A cell falling in love with its own heat.
SC: My first question for you is, I think, a similarly encompassing one. Patternicity is on the one hand (and as its title suggests) concerned with equational thinking: not only do a handful of poems in the collection take mathematical equations as epigraphs, but more generally, your work often seeks out correspondences, like the title poem's "axe searching for order in bands / of pine." On the other hand, however, your work teems with viscera: blood, bone, muscle. Put simply, your work mines a generative tension between the neatness of equational thinking and the raw vulnerability of living bodies. This is most explicit in the eight "Abattoir Ghazals" that end section 1-where formal regularity plays off against the messiness of the subject matter-but this push-and-pull is at work throughout Patternicity. Could you talk a little about how you see this tension operating, and the impetus behind it?
JJ: I wrote the bulk of Patternicity while I was a doctoral candidate in Reproductive Physiology at The University of Toronto. In retrospect, my graduate work contributed to the visceral nature of the book in ways I didn't expect, as I spent my time away from poetry teaching human biology and quantifying placental enzymes (and if you've ever seen a placenta, you'll know it's a particularly bloody organ). Most of the poems in Patternicity began as scientific parables, some with equational epigraphs, and I hope ended up closer to something imbued with blood, bone and muscle. At the time I was interested in the parallels between the poetic process and the scientific method - from the formation of a hypothesis, through analysis, to the physical realization of an experiment (or poem).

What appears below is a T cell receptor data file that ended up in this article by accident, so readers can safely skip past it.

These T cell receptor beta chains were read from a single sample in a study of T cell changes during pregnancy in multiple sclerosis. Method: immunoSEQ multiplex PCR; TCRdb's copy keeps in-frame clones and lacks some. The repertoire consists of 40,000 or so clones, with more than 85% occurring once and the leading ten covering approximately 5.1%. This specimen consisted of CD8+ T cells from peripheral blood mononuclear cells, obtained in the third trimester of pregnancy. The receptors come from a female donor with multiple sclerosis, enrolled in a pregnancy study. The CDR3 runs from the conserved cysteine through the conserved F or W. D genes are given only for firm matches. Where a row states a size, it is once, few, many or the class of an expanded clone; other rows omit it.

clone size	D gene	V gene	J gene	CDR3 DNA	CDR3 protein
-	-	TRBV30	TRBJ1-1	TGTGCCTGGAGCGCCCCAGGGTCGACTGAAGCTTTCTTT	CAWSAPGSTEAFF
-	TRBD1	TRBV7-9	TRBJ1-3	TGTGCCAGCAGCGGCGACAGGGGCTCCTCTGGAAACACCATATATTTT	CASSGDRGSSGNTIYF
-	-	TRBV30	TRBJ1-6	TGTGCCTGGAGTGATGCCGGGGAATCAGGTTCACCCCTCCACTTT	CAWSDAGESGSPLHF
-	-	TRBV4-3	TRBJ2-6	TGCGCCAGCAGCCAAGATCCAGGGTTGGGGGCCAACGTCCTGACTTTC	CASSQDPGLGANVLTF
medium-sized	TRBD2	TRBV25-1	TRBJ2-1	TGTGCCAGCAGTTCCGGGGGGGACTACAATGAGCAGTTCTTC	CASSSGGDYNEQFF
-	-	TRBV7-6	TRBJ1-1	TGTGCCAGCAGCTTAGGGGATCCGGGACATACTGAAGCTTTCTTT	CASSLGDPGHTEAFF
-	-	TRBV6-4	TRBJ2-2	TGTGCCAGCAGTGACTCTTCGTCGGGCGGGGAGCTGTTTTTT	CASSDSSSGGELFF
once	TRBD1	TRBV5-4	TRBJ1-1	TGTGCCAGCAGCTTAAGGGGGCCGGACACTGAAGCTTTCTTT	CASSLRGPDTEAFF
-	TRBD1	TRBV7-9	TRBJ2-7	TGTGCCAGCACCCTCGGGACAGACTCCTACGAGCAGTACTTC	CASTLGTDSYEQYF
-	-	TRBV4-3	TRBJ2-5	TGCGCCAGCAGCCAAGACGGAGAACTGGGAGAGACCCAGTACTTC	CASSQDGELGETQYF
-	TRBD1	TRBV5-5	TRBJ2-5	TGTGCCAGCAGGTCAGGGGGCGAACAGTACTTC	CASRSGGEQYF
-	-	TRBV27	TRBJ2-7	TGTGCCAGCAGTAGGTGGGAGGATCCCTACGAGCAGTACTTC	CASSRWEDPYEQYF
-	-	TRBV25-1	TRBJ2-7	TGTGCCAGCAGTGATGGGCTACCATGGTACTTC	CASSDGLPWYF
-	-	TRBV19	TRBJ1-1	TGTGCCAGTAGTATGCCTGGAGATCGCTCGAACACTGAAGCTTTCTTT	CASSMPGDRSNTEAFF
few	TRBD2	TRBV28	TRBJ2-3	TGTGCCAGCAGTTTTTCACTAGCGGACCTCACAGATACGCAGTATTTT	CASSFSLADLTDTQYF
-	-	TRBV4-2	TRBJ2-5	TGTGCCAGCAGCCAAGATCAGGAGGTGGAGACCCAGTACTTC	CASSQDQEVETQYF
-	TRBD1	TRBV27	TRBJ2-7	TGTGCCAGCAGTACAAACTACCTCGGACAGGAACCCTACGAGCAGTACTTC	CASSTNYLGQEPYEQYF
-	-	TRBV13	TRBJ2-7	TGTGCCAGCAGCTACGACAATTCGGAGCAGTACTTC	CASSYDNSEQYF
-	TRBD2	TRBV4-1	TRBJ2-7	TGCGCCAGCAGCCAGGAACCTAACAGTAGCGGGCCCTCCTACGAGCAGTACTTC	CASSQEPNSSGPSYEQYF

The "Abattoir Ghazals" are the most obvious example of my playing with the tension between abstract thinking and the physical world. The ghazal form lends itself well to disjointed narrative, with radical leaps between stanzas, and I wanted to make associative connections that might not be obvious to the reader. For example, the line "At touch, white oak and widowed moths can't remember / their selfish beginnings." came from my considering the contrast between paper and ink and likening it to moths who have evolved to change color in respect to their surroundings in order to survive. In this case, what you get is finished product without its generative spark, but when you take the lines that make up the "Abattoir Ghazals," they all point in one direction. Therein lies the tension that serves as the heart of the sequence, the same tension that's important in experimental design and part of what serves as a gateway to understanding the natural world.